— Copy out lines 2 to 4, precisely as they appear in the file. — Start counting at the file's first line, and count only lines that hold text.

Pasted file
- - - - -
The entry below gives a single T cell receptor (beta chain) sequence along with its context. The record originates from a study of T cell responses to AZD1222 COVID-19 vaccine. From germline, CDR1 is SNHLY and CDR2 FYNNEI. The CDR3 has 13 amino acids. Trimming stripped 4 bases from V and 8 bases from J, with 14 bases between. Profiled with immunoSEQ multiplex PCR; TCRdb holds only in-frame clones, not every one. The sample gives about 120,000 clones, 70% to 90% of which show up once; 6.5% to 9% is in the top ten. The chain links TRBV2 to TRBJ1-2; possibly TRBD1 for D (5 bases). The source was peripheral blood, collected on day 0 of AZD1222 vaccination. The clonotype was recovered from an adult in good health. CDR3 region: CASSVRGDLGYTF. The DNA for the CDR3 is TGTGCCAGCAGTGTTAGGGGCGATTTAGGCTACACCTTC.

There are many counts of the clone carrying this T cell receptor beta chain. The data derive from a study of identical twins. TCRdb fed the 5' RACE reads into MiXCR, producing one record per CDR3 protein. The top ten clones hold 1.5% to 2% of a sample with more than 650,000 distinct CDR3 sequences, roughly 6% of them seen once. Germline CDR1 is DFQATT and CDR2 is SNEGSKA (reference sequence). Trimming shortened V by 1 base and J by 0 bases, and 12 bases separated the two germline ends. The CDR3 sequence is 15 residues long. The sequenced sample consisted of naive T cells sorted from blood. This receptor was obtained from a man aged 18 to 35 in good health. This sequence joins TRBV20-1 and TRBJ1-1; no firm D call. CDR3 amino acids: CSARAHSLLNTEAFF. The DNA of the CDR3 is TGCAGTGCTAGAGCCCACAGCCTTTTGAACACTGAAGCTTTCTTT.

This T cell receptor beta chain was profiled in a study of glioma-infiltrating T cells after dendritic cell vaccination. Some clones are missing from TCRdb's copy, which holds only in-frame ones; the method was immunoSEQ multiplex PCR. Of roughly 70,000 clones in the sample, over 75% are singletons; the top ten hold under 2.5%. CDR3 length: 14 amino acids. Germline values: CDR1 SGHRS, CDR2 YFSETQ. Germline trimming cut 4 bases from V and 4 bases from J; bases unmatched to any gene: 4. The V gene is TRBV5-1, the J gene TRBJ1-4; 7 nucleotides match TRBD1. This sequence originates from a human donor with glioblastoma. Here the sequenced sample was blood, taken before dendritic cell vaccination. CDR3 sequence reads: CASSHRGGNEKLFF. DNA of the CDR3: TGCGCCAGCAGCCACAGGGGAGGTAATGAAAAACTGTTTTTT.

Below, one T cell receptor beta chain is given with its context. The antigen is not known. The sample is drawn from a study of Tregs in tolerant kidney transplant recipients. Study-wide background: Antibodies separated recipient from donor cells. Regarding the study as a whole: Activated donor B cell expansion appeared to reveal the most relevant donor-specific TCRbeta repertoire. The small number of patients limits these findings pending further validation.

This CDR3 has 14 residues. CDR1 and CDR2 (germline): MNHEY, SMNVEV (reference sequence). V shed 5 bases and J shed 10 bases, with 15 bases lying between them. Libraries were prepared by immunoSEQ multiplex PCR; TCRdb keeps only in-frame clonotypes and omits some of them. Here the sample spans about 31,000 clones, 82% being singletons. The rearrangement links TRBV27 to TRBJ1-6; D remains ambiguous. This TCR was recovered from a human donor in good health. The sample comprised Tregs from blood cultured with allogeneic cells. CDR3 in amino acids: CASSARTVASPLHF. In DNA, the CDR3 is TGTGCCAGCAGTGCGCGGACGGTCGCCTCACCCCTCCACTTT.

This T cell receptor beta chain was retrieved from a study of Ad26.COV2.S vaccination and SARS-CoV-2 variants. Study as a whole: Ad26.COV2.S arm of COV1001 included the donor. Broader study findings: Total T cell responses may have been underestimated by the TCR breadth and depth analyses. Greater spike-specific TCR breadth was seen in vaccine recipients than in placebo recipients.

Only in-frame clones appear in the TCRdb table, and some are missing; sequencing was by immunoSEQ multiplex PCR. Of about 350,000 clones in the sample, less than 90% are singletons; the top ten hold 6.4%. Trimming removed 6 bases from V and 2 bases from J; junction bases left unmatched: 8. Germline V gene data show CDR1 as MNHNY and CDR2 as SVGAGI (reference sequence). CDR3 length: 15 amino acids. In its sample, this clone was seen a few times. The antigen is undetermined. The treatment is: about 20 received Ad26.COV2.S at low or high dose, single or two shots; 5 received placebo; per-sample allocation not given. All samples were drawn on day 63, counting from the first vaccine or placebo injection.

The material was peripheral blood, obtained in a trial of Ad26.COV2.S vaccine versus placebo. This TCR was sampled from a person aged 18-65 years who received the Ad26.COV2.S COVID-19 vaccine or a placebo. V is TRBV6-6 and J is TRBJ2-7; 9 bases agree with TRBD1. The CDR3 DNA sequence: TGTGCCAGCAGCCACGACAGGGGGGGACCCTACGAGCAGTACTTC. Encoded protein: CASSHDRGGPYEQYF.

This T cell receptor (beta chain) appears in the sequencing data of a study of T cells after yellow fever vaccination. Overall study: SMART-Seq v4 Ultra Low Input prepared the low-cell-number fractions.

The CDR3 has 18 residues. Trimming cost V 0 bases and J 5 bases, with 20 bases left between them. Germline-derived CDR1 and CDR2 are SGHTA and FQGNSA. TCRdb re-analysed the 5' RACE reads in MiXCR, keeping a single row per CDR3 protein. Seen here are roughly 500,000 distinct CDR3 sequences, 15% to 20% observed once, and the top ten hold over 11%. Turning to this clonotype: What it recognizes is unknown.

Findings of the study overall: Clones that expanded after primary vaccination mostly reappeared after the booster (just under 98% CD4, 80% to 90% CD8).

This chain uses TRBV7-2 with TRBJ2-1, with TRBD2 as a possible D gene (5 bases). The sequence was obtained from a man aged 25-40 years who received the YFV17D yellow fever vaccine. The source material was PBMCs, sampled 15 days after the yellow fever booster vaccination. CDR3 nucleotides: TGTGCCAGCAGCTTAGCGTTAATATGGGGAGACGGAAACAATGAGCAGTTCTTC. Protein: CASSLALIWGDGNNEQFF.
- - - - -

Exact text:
There are many counts of the clone carrying this T cell receptor beta chain. The data derive from a study of identical twins. TCRdb fed the 5' RACE reads into MiXCR, producing one record per CDR3 protein. The top ten clones hold 1.5% to 2% of a sample with more than 650,000 distinct CDR3 sequences, roughly 6% of them seen once. Germline CDR1 is DFQATT and CDR2 is SNEGSKA (reference sequence). Trimming shortened V by 1 base and J by 0 bases, and 12 bases separated the two germline ends. The CDR3 sequence is 15 residues long. The sequenced sample consisted of naive T cells sorted from blood. This receptor was obtained from a man aged 18 to 35 in good health. This sequence joins TRBV20-1 and TRBJ1-1; no firm D call. CDR3 amino acids: CSARAHSLLNTEAFF. The DNA of the CDR3 is TGCAGTGCTAGAGCCCACAGCCTTTTGAACACTGAAGCTTTCTTT.

This T cell receptor beta chain was profiled in a study of glioma-infiltrating T cells after dendritic cell vaccination. Some clones are missing from TCRdb's copy, which holds only in-frame ones; the method was immunoSEQ multiplex PCR. Of roughly 70,000 clones in the sample, over 75% are singletons; the top ten hold under 2.5%. CDR3 length: 14 amino acids. Germline values: CDR1 SGHRS, CDR2 YFSETQ. Germline trimming cut 4 bases from V and 4 bases from J; bases unmatched to any gene: 4. The V gene is TRBV5-1, the J gene TRBJ1-4; 7 nucleotides match TRBD1. This sequence originates from a human donor with glioblastoma. Here the sequenced sample was blood, taken before dendritic cell vaccination. CDR3 sequence reads: CASSHRGGNEKLFF. DNA of the CDR3: TGCGCCAGCAGCCACAGGGGAGGTAATGAAAAACTGTTTTTT.

Below, one T cell receptor beta chain is given with its context. The antigen is not known. The sample is drawn from a study of Tregs in tolerant kidney transplant recipients. Study-wide background: Antibodies separated recipient from donor cells. Regarding the study as a whole: Activated donor B cell expansion appeared to reveal the most relevant donor-specific TCRbeta repertoire. The small number of patients limits these findings pending further validation.